How To Spend It in... Piedmont
My Dutch-German grand-mother escaped to the Valsesia valley, near the Swiss border in the western Alps, in the second world war. It was here that she met my grandfather, Franco, a second-generation wool merchant and manufacturer. Together with their sons, Sergio and Pier Luigi, and my aunt, Lucia, they developed our family business, Loro Piana, in this authentic, rugged part of Italy. The area is my true home and where I lived until I went to university. I grew up skiing after school here, and it’s where I made my lifelong best friends. The setting is beautiful – in the shadow of Monte Rosa yet an easy escape from Milan and Turin – and the pace of life is slower and simpler. It’s also perfect for hardcore ski touring, mountaineering, ice climbing and biking.
The main Valsesia valley branches off into secondary valleys and in one lies the little village of Rima. My grandmother’s house – a typical stone and wood structure in the Walser style – still stands, and it is one of 50 or so original buildings. I spent my summers here hiking, swimming in the rivers and learning to sail in the nearby lake. Autumn is equally beautiful, with foliage that is so dramatic it’s like being in Japan. The mountainous trails are steep and challenging – regardless of the season – so whether you are deer hunting or climbing up for virgin powder runs, I highly recommend a guide to help navigate the challenging terrain.
Rima is magical and you can completely disconnect from the rest of the world; it’s one of the few places left that are so far removed. I love to stop by Ristorante Alpino (+39 347 416 0781) in the main piazza to eat la miaccia – flatbread stuffed with local Toma cheese and pancetta. On the way down the valley, stop at the restaurant Il Giacomaccio if you want a hearty dinner – they serve the area’s speciality, polenta with deer, as well as the local Travaglini wines.
I bought my first mountain bike here at Locca and love to ride the 100-mile trail almost year-round. It’s likely you’ll never run into anyone along the Balmuccia-Alagna trail that runs along the valley of the river Sesia. This is also a top-notch spot for rafting and fly fishing. In fact, Yvon Chouinard, the founder of Patagonia, came here to learn from local fly-fisherman Mauro Mazzo. He uses a very specific technique called Tenkara, using just a rod and a fixed line, and makes special reels. There are rustic, family-run places to stay nearby including Locanda Margherita in Rassa and the Ristorante Residence Giardini in Piode. But for real local colour, try one of the remote refugios – some are accessible only by helicopter. One of the most spectacular is the Margherita Hut, at 4,600m. You can hike up – it takes at least nine hours – and spend the night in Europe’s highest refugio, then ski down at dawn. For something a little more comfortable, try the chalet-style MH Cristallo.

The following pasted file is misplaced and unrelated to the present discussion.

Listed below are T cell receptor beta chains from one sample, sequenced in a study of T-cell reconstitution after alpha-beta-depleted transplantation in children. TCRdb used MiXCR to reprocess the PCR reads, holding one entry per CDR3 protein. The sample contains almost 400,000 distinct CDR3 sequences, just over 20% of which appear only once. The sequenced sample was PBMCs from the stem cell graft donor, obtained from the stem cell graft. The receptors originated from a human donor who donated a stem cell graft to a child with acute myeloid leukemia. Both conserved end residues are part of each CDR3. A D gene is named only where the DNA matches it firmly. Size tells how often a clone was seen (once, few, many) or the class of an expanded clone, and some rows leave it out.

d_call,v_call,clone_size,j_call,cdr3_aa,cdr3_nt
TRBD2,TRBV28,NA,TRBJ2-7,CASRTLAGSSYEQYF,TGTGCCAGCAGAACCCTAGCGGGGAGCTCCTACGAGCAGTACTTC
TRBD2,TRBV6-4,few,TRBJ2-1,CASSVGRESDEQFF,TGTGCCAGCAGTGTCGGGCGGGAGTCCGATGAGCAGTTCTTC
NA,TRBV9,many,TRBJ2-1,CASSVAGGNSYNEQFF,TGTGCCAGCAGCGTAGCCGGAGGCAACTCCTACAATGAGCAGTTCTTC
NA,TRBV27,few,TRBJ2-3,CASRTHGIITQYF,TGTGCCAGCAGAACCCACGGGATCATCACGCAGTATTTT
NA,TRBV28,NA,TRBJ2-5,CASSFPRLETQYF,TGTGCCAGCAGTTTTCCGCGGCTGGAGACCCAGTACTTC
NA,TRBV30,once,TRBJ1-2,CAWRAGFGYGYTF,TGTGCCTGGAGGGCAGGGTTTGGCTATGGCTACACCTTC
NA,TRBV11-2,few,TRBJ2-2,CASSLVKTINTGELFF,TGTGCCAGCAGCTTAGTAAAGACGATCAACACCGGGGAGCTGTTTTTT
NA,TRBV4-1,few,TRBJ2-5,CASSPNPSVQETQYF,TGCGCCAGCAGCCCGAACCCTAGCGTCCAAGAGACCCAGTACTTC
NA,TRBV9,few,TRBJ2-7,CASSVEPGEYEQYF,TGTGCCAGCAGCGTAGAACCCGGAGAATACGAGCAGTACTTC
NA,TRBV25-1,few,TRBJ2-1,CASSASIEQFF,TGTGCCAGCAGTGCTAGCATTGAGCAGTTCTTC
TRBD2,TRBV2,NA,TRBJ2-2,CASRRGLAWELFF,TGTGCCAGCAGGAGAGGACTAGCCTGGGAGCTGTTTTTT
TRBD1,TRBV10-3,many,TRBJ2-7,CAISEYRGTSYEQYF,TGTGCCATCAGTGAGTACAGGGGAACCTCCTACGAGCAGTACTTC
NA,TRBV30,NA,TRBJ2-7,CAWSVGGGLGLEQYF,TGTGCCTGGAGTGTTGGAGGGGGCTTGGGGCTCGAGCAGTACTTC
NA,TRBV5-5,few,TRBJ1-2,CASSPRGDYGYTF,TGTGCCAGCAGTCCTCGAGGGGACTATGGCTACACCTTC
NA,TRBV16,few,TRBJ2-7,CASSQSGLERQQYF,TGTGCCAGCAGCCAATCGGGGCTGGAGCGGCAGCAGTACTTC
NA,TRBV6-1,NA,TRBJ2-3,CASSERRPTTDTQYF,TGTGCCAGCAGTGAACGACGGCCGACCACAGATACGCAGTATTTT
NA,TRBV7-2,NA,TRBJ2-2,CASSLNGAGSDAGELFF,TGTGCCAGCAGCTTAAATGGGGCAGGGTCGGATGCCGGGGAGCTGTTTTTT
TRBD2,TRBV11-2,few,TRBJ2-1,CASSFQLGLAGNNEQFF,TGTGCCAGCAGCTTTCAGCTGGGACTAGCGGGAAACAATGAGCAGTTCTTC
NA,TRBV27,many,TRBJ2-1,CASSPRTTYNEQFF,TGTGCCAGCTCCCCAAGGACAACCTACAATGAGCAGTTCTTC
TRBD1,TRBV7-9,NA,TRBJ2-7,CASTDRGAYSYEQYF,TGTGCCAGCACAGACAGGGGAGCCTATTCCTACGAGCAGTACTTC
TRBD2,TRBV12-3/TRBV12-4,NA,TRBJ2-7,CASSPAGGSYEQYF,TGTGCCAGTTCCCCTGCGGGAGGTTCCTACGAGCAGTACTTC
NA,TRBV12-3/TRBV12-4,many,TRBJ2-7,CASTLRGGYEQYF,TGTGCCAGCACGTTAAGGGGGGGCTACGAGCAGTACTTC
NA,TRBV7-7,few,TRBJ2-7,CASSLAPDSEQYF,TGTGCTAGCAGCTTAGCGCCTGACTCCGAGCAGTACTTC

On the west side of the valley, the village of Mera is set right on the slopes and reachable only by walking or by cable car. Sleeping on the slopes in a mountain hut is a unique feeling. I learned to ski here, and have had magical winter nights ski-touring with the full moon lighting the way. In the past few years, I’ve returned to ski touring and I like to hike up – with the deer, foxes, rabbits and birds – before descending from 2,000m at the top of the mountain down to the village that sits at 1,000m. After a full day of skiing, you can’t miss a sunset aperitivo on the slopes at Il Baretto (+39 328 908 9493) – just grab a beer and enjoy the majesty of the Monte Rosa, which sits right in front of you in multiple shades of pink.
Keep going up the valley, along the river Sesia, and you’ll find the towns of Scopello, Piode and Riva Valdobbia, all leading up to the main village of Alagna, where the road ends. Alagna is the most important ski area in the western Alps, with more than 95km of amazing slopes and a cable car that takes you up to the glacier at 3,000m. The area is known for its very technical, off-piste terrain that draws skiers from as far afield as Sweden and Norway.
Malfatta is one of the best lines here and a guide is a must for the 50-degree chutes. There are some legendary guides like Silvio Mondinelli, who has hiked up K2 and Mount Everest, but Guide Alpine Alagna will also find you an expert who knows every corner of this complicated terrain. The legendary La Balma is another favourite run for fresh powder on the glacier. For a nice ski break, stop at a slopeside hut called Der Shoppf (+39 348 330 7292) to enjoy local food and get some sun on the terrace. There’s also a little bar for the end of the day – Caffè delle Guide (+39 0163 923 209) – where the guides hang out. Or try Cà Nosta in the piazza for a simple dinner before heading to Da Mario (+39 0163 910 28) for an epic gin and tonic to end the night.
At the bottom of the valley is Lake Orta. It’s west of Lake Maggiore and about one-eighth the size of Lake Como, but there is still so much to do, including exploring the town of Orta San Giulio, which is full of piazzas and cafés but with few cars. Don’t miss a meal at Villa Crespi’s two-Michelin-starred restaurant, helmed by chef Antonino Cannavacciuolo – it’s worth booking well ahead.
In the middle of the lake is the Isola di San Giulio, an island that is home to a 12th-century basilica and a 19th-century monastery. One of the most amazing things here is the Sacro Monte di Orta (part of a Unesco World Heritage Site of 20 chapels) that has incredible frescoes and overlooks Lake Orta and the town.
This part of Piedmont is blossoming, with a new generation coming in and supporting growth. Like many regions in Italy, it is still under the radar, but its beauty and authenticity, as well as its proximity to the cities, makes it very special.